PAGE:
Consumers have been cutting back on gasoline use.  Many conserve because it is the right thing to do.  More of us agree with that sentiment but have no real economic alternative to gasoline or diesel for the family’s transportation.  Electric car and hybrid capital costs remain much higher than conventional car prices and many gas-fueled cars achieve very good fuel efficiency.

Regular gasoline prices dropped from $3.92 per gallon in mid April 2012 down to $3.54 in mid April 2013.  We use 8.4 million barrels of refined gasoline per day (1.13 gallons per capita per day, or $4/day at the pump).  The BLS estimates family gasoline consumption at $2,655 per year or $51.05 per week in 2011.  CNN estimates family consumption at $4,416 in the same period.  AAA estimates the average American will spend $2,100 on gas in 2013. While $51 per week is a noticeable burden, consumers who commute further than average will suffer a higher cost.  A 30-mile (one-way) commute can add $42 per week to the family’s other transport costs and a 70-mile commute can add $100 per week.  Commuting costs are not usually tax-deductible.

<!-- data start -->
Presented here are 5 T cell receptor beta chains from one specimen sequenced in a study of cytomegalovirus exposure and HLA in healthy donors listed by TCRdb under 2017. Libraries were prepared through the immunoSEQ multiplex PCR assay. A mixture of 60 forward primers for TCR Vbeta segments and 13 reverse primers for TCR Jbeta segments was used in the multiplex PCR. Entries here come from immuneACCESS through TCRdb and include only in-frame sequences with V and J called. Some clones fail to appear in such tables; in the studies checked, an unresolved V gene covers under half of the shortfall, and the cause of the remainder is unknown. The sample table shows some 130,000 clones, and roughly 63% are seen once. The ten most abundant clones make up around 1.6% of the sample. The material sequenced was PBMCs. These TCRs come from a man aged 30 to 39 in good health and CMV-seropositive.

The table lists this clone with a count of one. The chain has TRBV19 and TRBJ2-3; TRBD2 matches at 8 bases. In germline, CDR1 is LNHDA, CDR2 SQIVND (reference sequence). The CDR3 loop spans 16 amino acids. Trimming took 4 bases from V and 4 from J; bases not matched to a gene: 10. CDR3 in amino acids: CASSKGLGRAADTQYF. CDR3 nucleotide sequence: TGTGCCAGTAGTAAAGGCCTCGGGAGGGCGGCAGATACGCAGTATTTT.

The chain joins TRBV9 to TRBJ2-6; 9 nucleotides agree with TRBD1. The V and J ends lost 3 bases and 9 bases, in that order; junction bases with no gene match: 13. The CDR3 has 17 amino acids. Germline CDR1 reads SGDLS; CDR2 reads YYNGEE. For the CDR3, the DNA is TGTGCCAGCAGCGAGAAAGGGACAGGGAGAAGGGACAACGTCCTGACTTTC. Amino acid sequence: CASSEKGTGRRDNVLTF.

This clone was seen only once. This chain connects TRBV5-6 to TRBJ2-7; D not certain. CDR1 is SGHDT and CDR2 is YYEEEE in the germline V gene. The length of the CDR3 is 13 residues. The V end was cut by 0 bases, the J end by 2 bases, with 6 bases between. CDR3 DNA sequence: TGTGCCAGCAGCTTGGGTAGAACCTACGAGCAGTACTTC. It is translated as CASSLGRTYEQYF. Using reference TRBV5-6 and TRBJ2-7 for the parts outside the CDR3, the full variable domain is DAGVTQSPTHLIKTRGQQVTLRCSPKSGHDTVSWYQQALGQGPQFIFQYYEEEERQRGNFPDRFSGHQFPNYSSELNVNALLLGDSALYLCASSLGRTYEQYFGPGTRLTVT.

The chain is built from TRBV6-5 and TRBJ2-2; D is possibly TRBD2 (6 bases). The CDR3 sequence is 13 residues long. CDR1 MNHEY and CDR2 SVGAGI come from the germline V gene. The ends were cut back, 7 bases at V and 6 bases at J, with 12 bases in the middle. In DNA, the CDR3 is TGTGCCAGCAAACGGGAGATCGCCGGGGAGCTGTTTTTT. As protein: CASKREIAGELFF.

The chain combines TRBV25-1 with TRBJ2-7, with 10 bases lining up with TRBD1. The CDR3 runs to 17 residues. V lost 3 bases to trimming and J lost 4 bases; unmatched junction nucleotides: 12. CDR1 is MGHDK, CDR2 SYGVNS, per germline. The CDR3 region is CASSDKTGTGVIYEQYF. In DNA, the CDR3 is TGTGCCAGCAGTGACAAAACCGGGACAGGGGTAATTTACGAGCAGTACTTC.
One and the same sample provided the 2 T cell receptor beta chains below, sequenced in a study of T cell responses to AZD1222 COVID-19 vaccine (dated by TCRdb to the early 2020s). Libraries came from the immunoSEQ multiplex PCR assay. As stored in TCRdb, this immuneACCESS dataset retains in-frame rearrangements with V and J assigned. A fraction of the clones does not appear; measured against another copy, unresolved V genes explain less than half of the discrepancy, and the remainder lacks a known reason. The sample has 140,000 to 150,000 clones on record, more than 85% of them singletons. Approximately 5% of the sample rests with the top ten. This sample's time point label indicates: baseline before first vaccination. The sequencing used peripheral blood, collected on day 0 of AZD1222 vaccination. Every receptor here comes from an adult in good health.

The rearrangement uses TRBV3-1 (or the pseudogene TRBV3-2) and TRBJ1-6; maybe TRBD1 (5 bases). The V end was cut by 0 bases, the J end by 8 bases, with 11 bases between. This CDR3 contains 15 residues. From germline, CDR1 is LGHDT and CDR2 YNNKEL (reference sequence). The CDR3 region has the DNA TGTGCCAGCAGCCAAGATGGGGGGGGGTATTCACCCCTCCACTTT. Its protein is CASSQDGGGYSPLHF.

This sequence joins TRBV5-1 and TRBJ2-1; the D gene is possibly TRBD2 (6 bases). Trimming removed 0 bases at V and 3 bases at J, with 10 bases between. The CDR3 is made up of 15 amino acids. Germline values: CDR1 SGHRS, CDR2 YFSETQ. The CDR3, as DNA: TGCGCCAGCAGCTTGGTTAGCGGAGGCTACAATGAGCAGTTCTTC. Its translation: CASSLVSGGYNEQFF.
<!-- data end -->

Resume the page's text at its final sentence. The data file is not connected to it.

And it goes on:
Gasoline is loaded with taxes.  In April 2012, federal tax of 18.4 cents per gallon applies in all states.  On top of that are state taxes, e.g. 69.6 cents per gallon in New York, 41.9 cents in Maryland, and 26.4 cents in Alaska.  Some counties pile other gas taxes on top of federal and state taxes.

Regardless of party affiliation, voters oppose increasing these taxes.  Gallup tested the proposal of a 20 cent per gallon tax to fund infrastructure and mass-transit projects.  66% of surveyed voters opposed the proposal, including opposition from 55% of Democrats and 72% of lower middle income households (those households with annual income between $24,000 and $60,000).

Despite widespread opposition from voters, Maryland plans to institute a 20 cent per gallon tax increase.  That will raise Maryland gasoline taxes to 61.9 cents per gallon (17.5% of retail price), putting it just slightly behind New York, California, Hawaii, Connecticut and Illinois.  Some politicians won’t take advice from voters.

Alan Daley is a retired businessman who lives in Florida and who writes for The American Consumer Institute Center for Citizen Research